Thursday, June 25, 2009
It has been just over one month since the Governor announced he was ending negotiations and would go it alone on budget cuts. We thought it was unwise then and it remains so now to do budgeting behind closed doors. Unallotment is meant to be a scalpel, not an ax and it is meant to be used at the end of the two-year budget cycle, not the beginning. It is for unanticipated budget shortfalls, not ones created by vetoes and a refusal to negotiate.This is wrong on at least two levels. First, the DFL legislature had in fact created the budget in private, asking next to no help from either the governor or the Republican caucus. It did so on May 8, and then did so on the last night of the legislature, passing a bill barely by midnight. It is rather rich for Clark to argue that the governor will go it alone when they did not take his wishes into account (something Rep. Gene Pelowski understood.) Gary Gross is correct in saying that Clark and her colleagues assumed they could get Pawlenty into special session, where the pressure would bear down on him as much as them. She is upset that the Governor side-stepped that box.
Second, Clark has misrepresented the nature of the unallotment process. Luckily, a review of the process was done only last October. The House Research document on unallotment speaks to the issue of timing:
The statutory duty to reduce allotments is mandatory to the extent needed to make up a projected deficit not solved by use of the budget reserve account. However, the statute does not specify a timetable. The authors presume unallotment would have to occur in time to make up the projected deficit within the biennium. Arguably, the Commissioner of Finance must unallot immediately once the conditions that require unallotment have been determined to exist, and the commissioner has approval of the governor and has consulted the LAC. However, in the past, it has been a common practice of commissioners of finance and governors to wait until the legislature had time to rewrite the budget before unallotting. The requirement to obtain the governor�s approval and to consult with the LAC may imply that the commissioner has some discretion in the timing of unallotment. (pp. 4-5)The governor notified the legislature of his intention to use the power if he did not receive a plan from them. They chose not to act on that power except to run forward a last-minute bill that had already been vetoed once (and had that veto sustained.)
The Minnesota Supreme Court also spoke on the unallotment process in Rukavina v Pawlenty (684 N.W. 2nd 525 ), finding it constitutional for the Legislature to have ceded that power.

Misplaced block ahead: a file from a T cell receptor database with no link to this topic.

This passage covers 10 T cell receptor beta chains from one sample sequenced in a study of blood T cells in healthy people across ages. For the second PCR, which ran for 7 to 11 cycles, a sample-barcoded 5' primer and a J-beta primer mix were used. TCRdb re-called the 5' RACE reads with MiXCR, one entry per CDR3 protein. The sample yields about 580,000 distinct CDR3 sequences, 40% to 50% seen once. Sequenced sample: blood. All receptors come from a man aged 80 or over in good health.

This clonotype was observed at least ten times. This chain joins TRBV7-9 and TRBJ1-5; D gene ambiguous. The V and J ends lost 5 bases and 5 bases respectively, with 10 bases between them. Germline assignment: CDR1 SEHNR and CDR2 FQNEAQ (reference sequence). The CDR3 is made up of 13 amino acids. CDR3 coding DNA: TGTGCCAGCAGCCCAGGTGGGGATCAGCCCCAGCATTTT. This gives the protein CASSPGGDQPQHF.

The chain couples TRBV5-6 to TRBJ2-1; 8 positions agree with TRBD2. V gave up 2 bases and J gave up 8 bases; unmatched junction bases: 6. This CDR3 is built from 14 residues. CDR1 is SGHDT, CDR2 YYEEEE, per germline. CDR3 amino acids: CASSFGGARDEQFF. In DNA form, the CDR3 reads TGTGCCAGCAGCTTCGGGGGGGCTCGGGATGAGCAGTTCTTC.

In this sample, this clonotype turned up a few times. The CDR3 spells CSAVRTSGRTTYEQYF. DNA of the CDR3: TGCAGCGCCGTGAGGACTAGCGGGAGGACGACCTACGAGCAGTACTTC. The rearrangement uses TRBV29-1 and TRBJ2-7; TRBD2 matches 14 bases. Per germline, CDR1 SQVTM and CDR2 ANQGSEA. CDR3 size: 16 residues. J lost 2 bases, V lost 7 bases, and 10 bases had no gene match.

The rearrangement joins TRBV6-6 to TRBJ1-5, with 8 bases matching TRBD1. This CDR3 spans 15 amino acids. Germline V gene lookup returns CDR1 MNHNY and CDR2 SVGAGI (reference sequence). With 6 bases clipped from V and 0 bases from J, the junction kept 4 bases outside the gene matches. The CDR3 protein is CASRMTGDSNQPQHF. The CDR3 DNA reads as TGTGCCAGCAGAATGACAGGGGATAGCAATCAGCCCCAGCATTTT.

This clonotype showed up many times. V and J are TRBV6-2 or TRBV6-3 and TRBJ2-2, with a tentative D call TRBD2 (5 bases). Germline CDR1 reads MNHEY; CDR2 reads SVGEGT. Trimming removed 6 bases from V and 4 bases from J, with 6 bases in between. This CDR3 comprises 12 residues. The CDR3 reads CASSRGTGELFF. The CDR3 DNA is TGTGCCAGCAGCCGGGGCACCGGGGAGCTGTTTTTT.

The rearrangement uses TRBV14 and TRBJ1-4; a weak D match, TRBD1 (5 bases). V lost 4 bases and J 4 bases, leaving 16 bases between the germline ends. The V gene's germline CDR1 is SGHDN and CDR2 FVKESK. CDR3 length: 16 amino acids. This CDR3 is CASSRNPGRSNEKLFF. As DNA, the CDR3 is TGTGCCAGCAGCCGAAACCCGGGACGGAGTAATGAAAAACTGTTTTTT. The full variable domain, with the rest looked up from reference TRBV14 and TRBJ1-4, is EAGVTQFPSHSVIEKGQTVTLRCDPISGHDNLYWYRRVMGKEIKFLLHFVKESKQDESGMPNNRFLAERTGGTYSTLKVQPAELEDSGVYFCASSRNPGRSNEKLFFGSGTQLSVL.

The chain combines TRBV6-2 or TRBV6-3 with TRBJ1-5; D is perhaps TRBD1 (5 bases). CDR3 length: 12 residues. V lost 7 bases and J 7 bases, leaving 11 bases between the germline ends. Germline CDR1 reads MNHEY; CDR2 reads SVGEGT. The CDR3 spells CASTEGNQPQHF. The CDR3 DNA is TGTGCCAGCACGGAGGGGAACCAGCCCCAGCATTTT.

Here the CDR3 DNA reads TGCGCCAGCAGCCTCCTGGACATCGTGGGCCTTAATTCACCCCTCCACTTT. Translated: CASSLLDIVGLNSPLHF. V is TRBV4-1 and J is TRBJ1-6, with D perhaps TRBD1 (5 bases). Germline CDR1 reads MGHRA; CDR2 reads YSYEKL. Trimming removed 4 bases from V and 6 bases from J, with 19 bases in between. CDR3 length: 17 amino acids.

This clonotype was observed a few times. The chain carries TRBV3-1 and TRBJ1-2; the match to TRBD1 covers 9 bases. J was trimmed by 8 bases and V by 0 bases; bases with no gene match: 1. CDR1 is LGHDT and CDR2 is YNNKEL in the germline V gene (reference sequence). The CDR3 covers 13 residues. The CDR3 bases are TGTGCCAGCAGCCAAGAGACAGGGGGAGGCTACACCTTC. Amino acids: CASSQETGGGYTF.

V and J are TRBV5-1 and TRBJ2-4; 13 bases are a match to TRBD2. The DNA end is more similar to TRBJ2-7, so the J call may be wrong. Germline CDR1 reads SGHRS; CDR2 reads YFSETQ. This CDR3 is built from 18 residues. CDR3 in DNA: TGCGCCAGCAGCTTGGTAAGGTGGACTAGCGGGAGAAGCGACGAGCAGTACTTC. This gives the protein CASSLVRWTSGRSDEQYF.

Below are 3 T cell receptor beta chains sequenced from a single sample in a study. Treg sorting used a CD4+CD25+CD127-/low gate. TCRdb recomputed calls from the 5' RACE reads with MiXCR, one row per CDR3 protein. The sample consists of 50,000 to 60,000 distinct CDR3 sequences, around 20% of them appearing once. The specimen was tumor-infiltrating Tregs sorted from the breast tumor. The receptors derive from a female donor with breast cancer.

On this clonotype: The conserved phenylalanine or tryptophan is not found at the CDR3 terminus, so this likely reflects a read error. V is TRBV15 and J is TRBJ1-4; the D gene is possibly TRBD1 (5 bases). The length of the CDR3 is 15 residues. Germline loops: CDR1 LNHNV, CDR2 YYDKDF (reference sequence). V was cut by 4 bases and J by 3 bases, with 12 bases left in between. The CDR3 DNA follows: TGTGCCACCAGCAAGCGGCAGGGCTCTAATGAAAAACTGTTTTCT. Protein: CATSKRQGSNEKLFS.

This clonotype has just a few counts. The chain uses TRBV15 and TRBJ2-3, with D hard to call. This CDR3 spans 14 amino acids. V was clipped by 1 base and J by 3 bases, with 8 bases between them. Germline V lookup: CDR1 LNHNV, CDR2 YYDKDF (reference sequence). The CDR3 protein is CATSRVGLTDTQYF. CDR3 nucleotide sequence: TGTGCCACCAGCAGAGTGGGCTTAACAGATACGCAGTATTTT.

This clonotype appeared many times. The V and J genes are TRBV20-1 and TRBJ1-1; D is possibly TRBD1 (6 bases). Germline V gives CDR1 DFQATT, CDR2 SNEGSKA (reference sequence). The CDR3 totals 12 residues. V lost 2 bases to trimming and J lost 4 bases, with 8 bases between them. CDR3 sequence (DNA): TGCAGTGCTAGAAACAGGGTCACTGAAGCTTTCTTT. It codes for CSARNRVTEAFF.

Although appropriation of money is the responsibility of the legislature under Minn. Const. Art. XI � 1, it is an annual possibility that the revenue streams that fund those appropriations may be insufficient to actually realize each appropriation. For that purpose, the legislature, by statute authorized the executive branch to avoid, or reduce, a budget shortfall in any given biennium. Minn. Stat. � 16A.152 does not represent a legislative delegation of the legislature's ultimate authority to appropriate money, but merely enables the executive to deal with an anticipated budget shortfall before it occurs.Indeed, to the extent possible Governor Pawlenty has delayed most unallotments to not take place until July 1, 2010, to both hope for more revenue from an improved economy and to allow the Legislature time to make changes in cooperation with the Executive. The door isn't closed: The governor offers the chance to find a better solution, and makes plain the consequences of not compromising.
Although purely legislative power cannot be delegated, the legislature may authorize others to do things (insofar as the doing involves powers that are not exclusively legislative) that it might properly, but cannot conveniently or advantageously, do itself. (cite omitted). It does not follow that, because a power may be wielded by the legislature directly or because it entails an exercise of discretion and judgment, it is exclusively legislative. (cite omitted). Pure legislative power, which can never be delegated, is the authority to make a complete law--complete as to the time it shall take effect and as to whom it shall apply--and to determine the expediency of its enactment. We conclude that Minn. Stat. � 16A.152, does not reflect an unconstitutional delegation of legislative power, but only enables the executive to protect the state from financial crisis in a manner designated by the legislature.
It isn�t accurate to say that the DFL didn�t submit a balanced budget. It�s accurate, though, to say that the first balanced budget they submitted to Gov. Pawlenty passed the Senate with minutes left in the session. It�s equally accurate to say that the Tax Bill that passed was a hodgepodge bill, filled with a litany of tax increases and spending shifts.And let's not forget that this was trotted out at 10:30pm for passage before midnight in an uncivil manner. Senator Clark should also answer for that clusterfarg.